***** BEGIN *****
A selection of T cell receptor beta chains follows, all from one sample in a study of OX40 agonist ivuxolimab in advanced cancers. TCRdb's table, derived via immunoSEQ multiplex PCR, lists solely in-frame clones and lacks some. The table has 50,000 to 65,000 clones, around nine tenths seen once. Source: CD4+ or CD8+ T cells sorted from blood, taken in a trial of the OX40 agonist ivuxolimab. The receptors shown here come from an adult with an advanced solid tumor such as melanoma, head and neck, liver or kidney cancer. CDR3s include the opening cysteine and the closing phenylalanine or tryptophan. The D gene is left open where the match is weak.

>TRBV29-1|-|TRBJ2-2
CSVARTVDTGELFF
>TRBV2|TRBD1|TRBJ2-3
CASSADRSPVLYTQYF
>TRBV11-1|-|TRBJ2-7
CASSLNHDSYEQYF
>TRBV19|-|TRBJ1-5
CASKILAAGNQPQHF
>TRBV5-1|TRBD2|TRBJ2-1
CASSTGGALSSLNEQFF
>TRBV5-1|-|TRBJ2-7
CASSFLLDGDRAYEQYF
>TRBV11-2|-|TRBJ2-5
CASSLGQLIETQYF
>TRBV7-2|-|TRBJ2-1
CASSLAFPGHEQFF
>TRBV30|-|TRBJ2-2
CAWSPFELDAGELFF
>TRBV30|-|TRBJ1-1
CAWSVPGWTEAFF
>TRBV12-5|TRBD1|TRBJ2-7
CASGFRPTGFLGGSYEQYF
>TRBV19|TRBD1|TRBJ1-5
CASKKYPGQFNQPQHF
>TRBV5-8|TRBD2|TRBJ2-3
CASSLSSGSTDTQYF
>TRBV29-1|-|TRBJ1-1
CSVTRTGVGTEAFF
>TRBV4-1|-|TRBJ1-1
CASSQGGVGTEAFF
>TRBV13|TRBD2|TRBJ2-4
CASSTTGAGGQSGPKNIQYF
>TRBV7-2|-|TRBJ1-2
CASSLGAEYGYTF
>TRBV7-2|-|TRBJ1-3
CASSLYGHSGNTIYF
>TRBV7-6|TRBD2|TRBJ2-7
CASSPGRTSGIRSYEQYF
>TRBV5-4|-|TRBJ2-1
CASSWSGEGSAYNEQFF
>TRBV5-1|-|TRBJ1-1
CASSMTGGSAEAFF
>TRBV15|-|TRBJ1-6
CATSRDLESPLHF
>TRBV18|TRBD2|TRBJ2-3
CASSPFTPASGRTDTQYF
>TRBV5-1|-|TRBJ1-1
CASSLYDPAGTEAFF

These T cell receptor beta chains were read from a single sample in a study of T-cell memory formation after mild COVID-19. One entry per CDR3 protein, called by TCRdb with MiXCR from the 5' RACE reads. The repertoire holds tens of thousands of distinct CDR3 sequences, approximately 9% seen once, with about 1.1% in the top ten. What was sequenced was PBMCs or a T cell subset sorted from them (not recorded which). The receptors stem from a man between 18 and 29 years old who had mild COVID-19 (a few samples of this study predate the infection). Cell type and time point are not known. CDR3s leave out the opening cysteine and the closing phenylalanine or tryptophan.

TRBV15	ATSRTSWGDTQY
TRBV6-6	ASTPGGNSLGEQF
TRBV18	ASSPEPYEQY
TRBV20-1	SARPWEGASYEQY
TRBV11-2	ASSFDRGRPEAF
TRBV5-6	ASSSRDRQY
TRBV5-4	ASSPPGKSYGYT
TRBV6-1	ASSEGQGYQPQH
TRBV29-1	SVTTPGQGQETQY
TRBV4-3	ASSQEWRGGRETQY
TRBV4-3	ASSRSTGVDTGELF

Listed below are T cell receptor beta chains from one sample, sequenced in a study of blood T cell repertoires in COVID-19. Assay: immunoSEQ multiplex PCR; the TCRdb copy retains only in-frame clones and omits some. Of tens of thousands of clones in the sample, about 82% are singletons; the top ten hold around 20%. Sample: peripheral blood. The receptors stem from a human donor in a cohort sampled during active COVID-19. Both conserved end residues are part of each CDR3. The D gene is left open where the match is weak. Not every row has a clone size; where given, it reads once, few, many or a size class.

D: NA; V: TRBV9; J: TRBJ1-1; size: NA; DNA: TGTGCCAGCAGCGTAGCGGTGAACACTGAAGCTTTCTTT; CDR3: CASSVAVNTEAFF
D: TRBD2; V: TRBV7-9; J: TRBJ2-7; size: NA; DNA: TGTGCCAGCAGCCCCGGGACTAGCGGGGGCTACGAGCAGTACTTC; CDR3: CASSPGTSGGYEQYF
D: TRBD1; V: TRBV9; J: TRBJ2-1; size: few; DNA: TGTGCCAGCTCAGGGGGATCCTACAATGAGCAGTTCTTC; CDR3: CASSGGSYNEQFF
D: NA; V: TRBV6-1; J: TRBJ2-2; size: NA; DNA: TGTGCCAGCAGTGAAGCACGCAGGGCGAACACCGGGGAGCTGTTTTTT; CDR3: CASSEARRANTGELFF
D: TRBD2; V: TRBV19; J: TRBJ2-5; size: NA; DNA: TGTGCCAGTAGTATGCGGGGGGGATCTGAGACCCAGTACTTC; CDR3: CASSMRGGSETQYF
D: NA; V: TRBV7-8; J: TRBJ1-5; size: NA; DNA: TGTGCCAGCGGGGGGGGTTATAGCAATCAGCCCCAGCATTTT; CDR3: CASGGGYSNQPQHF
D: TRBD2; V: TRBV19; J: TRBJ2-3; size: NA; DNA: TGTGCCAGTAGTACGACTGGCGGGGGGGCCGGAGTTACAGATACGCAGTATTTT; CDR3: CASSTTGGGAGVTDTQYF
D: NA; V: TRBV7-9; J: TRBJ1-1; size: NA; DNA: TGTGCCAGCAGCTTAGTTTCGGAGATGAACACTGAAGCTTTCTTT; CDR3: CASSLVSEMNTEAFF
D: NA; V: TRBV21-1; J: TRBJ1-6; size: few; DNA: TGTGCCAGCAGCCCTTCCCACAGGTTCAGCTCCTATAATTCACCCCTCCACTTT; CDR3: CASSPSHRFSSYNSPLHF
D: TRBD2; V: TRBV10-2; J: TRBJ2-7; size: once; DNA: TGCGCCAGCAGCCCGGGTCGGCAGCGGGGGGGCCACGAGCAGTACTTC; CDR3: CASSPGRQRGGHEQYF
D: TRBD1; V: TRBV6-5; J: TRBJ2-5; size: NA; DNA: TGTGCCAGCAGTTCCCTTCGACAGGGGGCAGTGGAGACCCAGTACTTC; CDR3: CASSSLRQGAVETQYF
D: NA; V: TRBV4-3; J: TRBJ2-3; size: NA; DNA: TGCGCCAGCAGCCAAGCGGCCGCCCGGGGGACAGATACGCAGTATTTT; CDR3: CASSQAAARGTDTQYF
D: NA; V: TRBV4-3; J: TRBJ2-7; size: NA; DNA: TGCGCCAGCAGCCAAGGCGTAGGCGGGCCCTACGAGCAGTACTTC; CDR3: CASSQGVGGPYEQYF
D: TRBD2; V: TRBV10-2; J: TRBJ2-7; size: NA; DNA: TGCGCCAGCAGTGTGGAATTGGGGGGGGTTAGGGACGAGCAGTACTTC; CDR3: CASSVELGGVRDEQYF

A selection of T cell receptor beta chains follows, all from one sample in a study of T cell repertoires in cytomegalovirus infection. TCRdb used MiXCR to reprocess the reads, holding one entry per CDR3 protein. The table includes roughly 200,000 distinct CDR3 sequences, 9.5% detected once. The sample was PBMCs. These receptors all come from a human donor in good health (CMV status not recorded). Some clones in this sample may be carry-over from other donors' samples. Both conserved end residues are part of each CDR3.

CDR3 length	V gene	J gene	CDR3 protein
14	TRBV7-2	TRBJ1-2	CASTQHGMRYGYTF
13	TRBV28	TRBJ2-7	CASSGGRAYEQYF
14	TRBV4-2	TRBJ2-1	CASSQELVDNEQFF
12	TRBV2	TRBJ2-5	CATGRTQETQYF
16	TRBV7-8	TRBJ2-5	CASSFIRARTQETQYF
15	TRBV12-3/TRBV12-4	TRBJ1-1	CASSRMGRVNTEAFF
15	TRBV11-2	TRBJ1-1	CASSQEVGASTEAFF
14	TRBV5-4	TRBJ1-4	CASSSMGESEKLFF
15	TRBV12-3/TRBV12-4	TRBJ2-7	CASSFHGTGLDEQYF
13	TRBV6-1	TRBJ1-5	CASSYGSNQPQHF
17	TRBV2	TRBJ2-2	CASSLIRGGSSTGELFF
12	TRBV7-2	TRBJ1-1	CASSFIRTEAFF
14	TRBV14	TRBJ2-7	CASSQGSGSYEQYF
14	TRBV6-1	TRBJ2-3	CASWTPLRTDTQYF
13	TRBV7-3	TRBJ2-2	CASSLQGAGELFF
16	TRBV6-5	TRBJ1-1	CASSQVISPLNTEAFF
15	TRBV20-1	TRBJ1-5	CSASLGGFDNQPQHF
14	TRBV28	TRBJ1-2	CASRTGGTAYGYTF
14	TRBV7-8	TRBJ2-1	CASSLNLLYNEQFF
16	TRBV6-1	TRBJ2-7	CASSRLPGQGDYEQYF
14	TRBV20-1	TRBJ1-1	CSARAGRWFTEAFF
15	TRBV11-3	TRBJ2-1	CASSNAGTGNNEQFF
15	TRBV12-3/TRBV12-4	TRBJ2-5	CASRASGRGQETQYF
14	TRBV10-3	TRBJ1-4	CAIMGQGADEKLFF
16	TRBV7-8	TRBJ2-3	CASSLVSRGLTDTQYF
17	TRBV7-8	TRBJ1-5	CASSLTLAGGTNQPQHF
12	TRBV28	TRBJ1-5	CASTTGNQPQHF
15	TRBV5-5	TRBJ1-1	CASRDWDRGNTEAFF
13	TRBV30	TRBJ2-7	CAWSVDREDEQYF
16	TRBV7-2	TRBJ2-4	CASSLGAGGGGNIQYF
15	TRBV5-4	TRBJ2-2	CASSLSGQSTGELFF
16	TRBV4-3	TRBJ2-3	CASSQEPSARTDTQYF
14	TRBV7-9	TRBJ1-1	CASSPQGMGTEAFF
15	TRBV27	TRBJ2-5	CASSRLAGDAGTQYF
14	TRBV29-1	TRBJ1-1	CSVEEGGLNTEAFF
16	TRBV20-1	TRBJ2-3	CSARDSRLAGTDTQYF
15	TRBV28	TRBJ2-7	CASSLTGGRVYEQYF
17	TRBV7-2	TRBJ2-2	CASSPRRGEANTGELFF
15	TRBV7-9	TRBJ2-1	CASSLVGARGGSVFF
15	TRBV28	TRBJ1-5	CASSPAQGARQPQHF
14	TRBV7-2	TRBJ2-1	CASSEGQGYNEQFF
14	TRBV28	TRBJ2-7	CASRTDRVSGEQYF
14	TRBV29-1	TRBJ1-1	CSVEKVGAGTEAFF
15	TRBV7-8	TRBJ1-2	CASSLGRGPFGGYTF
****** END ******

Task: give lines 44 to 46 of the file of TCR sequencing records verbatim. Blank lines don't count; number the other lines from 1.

>TRBV15|-|TRBJ1-6
CATSRDLESPLHF
>TRBV18|TRBD2|TRBJ2-3